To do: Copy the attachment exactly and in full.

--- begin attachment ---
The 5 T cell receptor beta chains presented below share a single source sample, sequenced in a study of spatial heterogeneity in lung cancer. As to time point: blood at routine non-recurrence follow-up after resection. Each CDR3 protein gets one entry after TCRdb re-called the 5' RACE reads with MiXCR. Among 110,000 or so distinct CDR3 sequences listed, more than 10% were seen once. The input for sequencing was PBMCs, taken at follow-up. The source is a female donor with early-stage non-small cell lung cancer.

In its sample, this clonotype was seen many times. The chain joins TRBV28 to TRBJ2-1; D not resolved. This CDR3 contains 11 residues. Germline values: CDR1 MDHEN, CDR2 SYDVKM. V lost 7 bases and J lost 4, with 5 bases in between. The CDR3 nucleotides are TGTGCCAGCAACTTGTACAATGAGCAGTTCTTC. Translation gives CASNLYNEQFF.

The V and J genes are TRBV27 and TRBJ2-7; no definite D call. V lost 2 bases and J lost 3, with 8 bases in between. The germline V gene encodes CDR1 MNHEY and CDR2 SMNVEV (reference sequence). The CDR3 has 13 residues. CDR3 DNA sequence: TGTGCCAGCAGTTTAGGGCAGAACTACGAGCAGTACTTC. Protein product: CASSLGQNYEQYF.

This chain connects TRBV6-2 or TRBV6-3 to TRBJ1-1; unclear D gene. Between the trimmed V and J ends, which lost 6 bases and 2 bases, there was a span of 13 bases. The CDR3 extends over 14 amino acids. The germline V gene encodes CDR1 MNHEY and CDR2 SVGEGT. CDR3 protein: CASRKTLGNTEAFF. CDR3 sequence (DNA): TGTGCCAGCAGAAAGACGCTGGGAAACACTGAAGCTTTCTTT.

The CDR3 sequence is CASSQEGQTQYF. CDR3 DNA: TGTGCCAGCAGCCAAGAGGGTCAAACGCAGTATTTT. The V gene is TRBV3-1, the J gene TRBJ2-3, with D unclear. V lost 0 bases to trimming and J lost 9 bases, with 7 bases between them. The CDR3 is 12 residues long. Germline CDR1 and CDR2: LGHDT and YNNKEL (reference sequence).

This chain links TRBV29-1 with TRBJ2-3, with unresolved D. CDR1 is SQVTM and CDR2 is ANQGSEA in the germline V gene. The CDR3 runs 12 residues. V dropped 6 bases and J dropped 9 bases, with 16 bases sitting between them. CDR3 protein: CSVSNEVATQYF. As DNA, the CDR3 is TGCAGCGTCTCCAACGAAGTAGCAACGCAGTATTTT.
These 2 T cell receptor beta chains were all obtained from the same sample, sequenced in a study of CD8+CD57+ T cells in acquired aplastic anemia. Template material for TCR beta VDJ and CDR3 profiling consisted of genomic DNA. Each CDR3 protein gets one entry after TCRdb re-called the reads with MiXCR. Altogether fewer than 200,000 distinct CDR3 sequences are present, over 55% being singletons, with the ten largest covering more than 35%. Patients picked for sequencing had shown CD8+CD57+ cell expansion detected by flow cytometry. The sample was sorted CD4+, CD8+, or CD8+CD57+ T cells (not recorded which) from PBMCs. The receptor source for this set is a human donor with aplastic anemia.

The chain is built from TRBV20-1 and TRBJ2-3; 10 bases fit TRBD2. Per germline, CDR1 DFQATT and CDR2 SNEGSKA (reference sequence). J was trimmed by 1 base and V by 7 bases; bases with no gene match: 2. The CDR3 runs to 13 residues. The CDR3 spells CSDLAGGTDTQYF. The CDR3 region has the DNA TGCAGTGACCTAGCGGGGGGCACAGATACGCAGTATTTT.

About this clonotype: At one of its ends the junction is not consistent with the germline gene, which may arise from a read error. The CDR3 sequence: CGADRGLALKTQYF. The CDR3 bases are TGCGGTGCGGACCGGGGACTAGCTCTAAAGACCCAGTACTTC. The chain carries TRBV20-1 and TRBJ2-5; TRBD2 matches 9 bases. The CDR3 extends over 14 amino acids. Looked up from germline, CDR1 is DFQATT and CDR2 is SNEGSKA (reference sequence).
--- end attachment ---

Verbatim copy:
The 5 T cell receptor beta chains presented below share a single source sample, sequenced in a study of spatial heterogeneity in lung cancer. As to time point: blood at routine non-recurrence follow-up after resection. Each CDR3 protein gets one entry after TCRdb re-called the 5' RACE reads with MiXCR. Among 110,000 or so distinct CDR3 sequences listed, more than 10% were seen once. The input for sequencing was PBMCs, taken at follow-up. The source is a female donor with early-stage non-small cell lung cancer.

In its sample, this clonotype was seen many times. The chain joins TRBV28 to TRBJ2-1; D not resolved. This CDR3 contains 11 residues. Germline values: CDR1 MDHEN, CDR2 SYDVKM. V lost 7 bases and J lost 4, with 5 bases in between. The CDR3 nucleotides are TGTGCCAGCAACTTGTACAATGAGCAGTTCTTC. Translation gives CASNLYNEQFF.

The V and J genes are TRBV27 and TRBJ2-7; no definite D call. V lost 2 bases and J lost 3, with 8 bases in between. The germline V gene encodes CDR1 MNHEY and CDR2 SMNVEV (reference sequence). The CDR3 has 13 residues. CDR3 DNA sequence: TGTGCCAGCAGTTTAGGGCAGAACTACGAGCAGTACTTC. Protein product: CASSLGQNYEQYF.

This chain connects TRBV6-2 or TRBV6-3 to TRBJ1-1; unclear D gene. Between the trimmed V and J ends, which lost 6 bases and 2 bases, there was a span of 13 bases. The CDR3 extends over 14 amino acids. The germline V gene encodes CDR1 MNHEY and CDR2 SVGEGT. CDR3 protein: CASRKTLGNTEAFF. CDR3 sequence (DNA): TGTGCCAGCAGAAAGACGCTGGGAAACACTGAAGCTTTCTTT.

The CDR3 sequence is CASSQEGQTQYF. CDR3 DNA: TGTGCCAGCAGCCAAGAGGGTCAAACGCAGTATTTT. The V gene is TRBV3-1, the J gene TRBJ2-3, with D unclear. V lost 0 bases to trimming and J lost 9 bases, with 7 bases between them. The CDR3 is 12 residues long. Germline CDR1 and CDR2: LGHDT and YNNKEL (reference sequence).

This chain links TRBV29-1 with TRBJ2-3, with unresolved D. CDR1 is SQVTM and CDR2 is ANQGSEA in the germline V gene. The CDR3 runs 12 residues. V dropped 6 bases and J dropped 9 bases, with 16 bases sitting between them. CDR3 protein: CSVSNEVATQYF. As DNA, the CDR3 is TGCAGCGTCTCCAACGAAGTAGCAACGCAGTATTTT.
These 2 T cell receptor beta chains were all obtained from the same sample, sequenced in a study of CD8+CD57+ T cells in acquired aplastic anemia. Template material for TCR beta VDJ and CDR3 profiling consisted of genomic DNA. Each CDR3 protein gets one entry after TCRdb re-called the reads with MiXCR. Altogether fewer than 200,000 distinct CDR3 sequences are present, over 55% being singletons, with the ten largest covering more than 35%. Patients picked for sequencing had shown CD8+CD57+ cell expansion detected by flow cytometry. The sample was sorted CD4+, CD8+, or CD8+CD57+ T cells (not recorded which) from PBMCs. The receptor source for this set is a human donor with aplastic anemia.

The chain is built from TRBV20-1 and TRBJ2-3; 10 bases fit TRBD2. Per germline, CDR1 DFQATT and CDR2 SNEGSKA (reference sequence). J was trimmed by 1 base and V by 7 bases; bases with no gene match: 2. The CDR3 runs to 13 residues. The CDR3 spells CSDLAGGTDTQYF. The CDR3 region has the DNA TGCAGTGACCTAGCGGGGGGCACAGATACGCAGTATTTT.

About this clonotype: At one of its ends the junction is not consistent with the germline gene, which may arise from a read error. The CDR3 sequence: CGADRGLALKTQYF. The CDR3 bases are TGCGGTGCGGACCGGGGACTAGCTCTAAAGACCCAGTACTTC. The chain carries TRBV20-1 and TRBJ2-5; TRBD2 matches 9 bases. The CDR3 extends over 14 amino acids. Looked up from germline, CDR1 is DFQATT and CDR2 is SNEGSKA (reference sequence).